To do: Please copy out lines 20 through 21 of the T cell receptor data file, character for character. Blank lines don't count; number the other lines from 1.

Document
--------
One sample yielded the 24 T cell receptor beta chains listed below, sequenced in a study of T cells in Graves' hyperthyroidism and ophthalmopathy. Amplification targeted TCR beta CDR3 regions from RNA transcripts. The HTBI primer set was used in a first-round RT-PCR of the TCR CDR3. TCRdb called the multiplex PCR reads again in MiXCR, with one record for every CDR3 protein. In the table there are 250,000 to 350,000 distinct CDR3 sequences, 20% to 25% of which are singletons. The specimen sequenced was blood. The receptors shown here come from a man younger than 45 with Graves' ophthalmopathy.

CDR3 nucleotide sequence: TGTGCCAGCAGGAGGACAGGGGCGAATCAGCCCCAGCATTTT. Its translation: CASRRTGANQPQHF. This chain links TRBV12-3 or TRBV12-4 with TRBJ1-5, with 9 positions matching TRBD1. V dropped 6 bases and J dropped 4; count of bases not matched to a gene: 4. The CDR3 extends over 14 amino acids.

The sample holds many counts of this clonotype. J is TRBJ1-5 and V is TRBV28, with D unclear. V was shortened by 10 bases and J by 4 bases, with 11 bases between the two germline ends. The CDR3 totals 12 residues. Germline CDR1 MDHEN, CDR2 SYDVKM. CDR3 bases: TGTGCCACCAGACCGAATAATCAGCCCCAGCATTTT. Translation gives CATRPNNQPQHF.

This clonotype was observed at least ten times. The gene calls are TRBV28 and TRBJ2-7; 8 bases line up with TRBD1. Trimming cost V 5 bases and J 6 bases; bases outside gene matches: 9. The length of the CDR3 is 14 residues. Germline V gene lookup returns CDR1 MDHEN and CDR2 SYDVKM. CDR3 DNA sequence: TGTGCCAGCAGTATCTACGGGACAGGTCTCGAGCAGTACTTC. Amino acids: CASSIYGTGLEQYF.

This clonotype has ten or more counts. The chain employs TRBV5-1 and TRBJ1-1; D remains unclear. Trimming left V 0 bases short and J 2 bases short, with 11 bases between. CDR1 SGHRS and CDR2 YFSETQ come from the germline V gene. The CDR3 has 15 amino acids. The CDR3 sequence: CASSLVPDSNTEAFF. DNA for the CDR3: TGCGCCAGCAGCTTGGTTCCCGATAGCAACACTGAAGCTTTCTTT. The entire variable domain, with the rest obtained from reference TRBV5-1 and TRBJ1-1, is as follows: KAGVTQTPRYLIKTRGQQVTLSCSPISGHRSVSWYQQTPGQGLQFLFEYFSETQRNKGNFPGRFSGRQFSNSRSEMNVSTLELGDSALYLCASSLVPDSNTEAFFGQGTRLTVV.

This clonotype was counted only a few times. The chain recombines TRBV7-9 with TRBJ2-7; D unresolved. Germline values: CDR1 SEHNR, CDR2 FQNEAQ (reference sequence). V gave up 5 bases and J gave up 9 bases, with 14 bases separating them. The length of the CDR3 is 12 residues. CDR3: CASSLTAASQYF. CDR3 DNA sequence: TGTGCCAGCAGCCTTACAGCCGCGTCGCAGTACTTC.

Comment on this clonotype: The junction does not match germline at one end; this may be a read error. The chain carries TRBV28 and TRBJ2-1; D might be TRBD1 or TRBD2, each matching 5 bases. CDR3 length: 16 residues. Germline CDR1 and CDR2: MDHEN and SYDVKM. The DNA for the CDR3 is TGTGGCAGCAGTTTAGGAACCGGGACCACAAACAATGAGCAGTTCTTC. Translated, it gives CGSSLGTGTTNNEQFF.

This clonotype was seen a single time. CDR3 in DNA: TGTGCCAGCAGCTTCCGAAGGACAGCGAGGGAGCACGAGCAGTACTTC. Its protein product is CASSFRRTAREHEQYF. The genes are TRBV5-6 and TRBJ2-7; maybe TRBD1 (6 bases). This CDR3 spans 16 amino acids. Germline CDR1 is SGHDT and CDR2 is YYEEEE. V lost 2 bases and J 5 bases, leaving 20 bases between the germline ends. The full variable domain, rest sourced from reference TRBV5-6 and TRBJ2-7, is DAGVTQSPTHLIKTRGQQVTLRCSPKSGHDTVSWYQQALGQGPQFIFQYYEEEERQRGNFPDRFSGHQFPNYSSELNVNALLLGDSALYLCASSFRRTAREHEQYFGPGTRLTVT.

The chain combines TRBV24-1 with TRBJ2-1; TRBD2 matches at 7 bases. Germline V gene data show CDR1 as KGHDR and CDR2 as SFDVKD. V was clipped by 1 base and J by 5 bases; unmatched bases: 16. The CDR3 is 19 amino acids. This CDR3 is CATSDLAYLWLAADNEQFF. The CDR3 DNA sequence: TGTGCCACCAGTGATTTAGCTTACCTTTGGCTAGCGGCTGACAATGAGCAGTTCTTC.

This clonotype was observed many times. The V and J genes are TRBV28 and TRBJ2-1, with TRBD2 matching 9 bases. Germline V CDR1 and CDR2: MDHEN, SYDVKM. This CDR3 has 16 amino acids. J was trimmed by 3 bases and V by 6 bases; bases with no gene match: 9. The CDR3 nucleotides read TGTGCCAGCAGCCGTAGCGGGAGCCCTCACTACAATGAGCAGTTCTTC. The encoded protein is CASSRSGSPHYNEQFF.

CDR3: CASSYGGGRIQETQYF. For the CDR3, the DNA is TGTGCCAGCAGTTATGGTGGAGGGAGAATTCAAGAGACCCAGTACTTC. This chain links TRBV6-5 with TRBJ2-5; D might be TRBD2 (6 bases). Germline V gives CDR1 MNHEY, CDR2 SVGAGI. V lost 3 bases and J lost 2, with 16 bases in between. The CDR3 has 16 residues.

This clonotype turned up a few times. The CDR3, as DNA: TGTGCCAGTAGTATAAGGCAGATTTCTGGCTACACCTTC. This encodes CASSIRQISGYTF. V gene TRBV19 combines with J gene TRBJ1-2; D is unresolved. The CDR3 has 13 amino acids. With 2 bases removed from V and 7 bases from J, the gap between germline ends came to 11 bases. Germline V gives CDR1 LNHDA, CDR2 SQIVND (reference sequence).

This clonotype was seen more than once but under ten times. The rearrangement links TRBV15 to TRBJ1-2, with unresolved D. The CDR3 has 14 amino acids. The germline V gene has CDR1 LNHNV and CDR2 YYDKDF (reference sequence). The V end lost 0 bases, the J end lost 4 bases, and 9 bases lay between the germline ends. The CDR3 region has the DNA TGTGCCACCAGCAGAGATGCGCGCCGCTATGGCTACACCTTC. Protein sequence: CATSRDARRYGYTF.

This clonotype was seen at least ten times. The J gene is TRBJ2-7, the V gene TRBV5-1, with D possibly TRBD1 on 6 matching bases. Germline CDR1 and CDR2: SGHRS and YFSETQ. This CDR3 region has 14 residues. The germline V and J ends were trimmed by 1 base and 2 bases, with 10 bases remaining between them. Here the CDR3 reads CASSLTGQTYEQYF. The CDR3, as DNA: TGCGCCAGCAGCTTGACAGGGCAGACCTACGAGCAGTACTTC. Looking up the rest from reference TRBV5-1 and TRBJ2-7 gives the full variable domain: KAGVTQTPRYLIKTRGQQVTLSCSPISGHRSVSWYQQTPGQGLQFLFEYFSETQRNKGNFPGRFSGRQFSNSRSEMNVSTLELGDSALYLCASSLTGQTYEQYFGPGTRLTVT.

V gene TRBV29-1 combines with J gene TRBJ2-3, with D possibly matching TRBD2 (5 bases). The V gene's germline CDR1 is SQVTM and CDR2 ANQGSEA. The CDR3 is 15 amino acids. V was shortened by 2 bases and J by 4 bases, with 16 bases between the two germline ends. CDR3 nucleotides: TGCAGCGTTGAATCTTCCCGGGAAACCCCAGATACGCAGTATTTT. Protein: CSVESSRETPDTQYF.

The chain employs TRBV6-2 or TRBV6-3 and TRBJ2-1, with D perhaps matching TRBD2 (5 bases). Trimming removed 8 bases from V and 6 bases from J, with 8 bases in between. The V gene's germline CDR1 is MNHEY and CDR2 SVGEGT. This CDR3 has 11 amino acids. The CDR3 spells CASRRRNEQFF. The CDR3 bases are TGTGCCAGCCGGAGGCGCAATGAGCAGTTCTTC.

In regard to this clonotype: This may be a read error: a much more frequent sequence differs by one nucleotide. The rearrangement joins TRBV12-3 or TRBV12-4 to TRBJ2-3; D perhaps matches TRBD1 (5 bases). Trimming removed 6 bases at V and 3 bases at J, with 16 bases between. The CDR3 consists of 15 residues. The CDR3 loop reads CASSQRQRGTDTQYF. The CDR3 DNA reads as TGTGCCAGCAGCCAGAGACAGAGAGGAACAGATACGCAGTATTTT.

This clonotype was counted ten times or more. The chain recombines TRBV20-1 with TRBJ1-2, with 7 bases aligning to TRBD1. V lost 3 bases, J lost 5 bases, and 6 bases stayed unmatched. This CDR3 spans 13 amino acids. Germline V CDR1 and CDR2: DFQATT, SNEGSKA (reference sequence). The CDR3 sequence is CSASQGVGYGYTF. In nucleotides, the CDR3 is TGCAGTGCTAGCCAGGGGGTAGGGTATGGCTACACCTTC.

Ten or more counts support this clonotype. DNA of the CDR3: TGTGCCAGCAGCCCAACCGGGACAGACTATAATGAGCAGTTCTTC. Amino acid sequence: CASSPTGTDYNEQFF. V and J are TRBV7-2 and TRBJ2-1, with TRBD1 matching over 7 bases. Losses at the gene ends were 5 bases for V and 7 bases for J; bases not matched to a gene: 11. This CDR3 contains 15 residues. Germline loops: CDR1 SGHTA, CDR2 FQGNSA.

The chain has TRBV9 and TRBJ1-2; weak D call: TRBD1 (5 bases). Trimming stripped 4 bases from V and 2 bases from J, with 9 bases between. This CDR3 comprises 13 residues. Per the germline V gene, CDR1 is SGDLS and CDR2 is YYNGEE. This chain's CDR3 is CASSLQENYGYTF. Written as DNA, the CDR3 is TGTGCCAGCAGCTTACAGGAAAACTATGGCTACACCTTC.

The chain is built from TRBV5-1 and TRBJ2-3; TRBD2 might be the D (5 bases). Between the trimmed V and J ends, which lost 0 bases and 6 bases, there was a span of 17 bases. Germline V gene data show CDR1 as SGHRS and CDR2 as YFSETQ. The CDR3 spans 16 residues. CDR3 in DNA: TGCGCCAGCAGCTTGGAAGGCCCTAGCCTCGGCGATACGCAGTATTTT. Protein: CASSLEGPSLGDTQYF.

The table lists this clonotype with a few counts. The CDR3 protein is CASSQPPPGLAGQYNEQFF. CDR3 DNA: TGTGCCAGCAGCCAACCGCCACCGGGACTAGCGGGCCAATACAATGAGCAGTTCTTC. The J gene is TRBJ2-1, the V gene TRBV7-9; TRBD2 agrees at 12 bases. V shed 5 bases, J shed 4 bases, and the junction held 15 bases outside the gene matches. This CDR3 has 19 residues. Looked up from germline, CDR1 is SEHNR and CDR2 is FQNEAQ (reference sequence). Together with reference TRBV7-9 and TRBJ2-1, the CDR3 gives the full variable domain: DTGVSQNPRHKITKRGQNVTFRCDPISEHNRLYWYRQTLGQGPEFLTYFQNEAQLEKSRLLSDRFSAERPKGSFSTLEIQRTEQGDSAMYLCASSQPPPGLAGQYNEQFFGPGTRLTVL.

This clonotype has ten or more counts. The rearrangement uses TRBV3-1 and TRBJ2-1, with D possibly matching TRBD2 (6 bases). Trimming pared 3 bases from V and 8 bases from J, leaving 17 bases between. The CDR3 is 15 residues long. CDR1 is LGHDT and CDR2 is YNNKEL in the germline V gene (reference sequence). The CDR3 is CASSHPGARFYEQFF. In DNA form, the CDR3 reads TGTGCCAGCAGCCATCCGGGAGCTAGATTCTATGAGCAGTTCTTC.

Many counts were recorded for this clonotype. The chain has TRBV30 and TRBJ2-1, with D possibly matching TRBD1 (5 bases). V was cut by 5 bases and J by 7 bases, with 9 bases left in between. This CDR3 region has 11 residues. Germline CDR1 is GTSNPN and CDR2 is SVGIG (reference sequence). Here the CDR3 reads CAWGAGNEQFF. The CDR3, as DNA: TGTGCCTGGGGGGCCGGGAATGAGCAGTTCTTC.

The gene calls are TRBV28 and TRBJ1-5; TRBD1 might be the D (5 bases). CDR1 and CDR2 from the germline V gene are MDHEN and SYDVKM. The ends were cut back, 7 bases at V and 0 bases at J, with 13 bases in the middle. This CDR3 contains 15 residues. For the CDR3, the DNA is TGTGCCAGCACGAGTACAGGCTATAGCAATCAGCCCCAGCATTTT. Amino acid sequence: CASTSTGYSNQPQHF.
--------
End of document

The chain has TRBV9 and TRBJ1-2; weak D call: TRBD1 (5 bases). Trimming stripped 4 bases from V and 2 bases from J, with 9 bases between. This CDR3 comprises 13 residues. Per the germline V gene, CDR1 is SGDLS and CDR2 is YYNGEE. This chain's CDR3 is CASSLQENYGYTF. Written as DNA, the CDR3 is TGTGCCAGCAGCTTACAGGAAAACTATGGCTACACCTTC.

The chain is built from TRBV5-1 and TRBJ2-3; TRBD2 might be the D (5 bases). Between the trimmed V and J ends, which lost 0 bases and 6 bases, there was a span of 17 bases. Germline V gene data show CDR1 as SGHRS and CDR2 as YFSETQ. The CDR3 spans 16 residues. CDR3 in DNA: TGCGCCAGCAGCTTGGAAGGCCCTAGCCTCGGCGATACGCAGTATTTT. Protein: CASSLEGPSLGDTQYF.